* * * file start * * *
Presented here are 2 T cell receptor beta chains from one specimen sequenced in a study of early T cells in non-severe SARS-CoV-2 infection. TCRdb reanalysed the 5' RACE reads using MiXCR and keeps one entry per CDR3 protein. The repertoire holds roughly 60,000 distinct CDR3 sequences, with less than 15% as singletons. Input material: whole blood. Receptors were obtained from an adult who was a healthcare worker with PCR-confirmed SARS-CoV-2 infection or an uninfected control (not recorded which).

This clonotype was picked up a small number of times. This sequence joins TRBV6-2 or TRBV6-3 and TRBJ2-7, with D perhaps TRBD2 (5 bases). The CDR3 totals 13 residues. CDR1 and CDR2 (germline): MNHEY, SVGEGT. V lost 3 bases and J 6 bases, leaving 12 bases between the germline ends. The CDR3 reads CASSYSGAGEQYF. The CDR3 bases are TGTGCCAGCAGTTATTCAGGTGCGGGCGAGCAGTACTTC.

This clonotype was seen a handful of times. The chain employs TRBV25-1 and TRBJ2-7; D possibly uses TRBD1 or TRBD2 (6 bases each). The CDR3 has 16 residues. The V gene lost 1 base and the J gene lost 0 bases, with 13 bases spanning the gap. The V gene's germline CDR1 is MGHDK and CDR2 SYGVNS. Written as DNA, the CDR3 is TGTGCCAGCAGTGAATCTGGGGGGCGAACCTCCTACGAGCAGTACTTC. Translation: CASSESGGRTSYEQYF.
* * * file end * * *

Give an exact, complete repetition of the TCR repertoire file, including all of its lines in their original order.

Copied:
Presented here are 2 T cell receptor beta chains from one specimen sequenced in a study of early T cells in non-severe SARS-CoV-2 infection. TCRdb reanalysed the 5' RACE reads using MiXCR and keeps one entry per CDR3 protein. The repertoire holds roughly 60,000 distinct CDR3 sequences, with less than 15% as singletons. Input material: whole blood. Receptors were obtained from an adult who was a healthcare worker with PCR-confirmed SARS-CoV-2 infection or an uninfected control (not recorded which).

This clonotype was picked up a small number of times. This sequence joins TRBV6-2 or TRBV6-3 and TRBJ2-7, with D perhaps TRBD2 (5 bases). The CDR3 totals 13 residues. CDR1 and CDR2 (germline): MNHEY, SVGEGT. V lost 3 bases and J 6 bases, leaving 12 bases between the germline ends. The CDR3 reads CASSYSGAGEQYF. The CDR3 bases are TGTGCCAGCAGTTATTCAGGTGCGGGCGAGCAGTACTTC.

This clonotype was seen a handful of times. The chain employs TRBV25-1 and TRBJ2-7; D possibly uses TRBD1 or TRBD2 (6 bases each). The CDR3 has 16 residues. The V gene lost 1 base and the J gene lost 0 bases, with 13 bases spanning the gap. The V gene's germline CDR1 is MGHDK and CDR2 SYGVNS. Written as DNA, the CDR3 is TGTGCCAGCAGTGAATCTGGGGGGCGAACCTCCTACGAGCAGTACTTC. Translation: CASSESGGRTSYEQYF.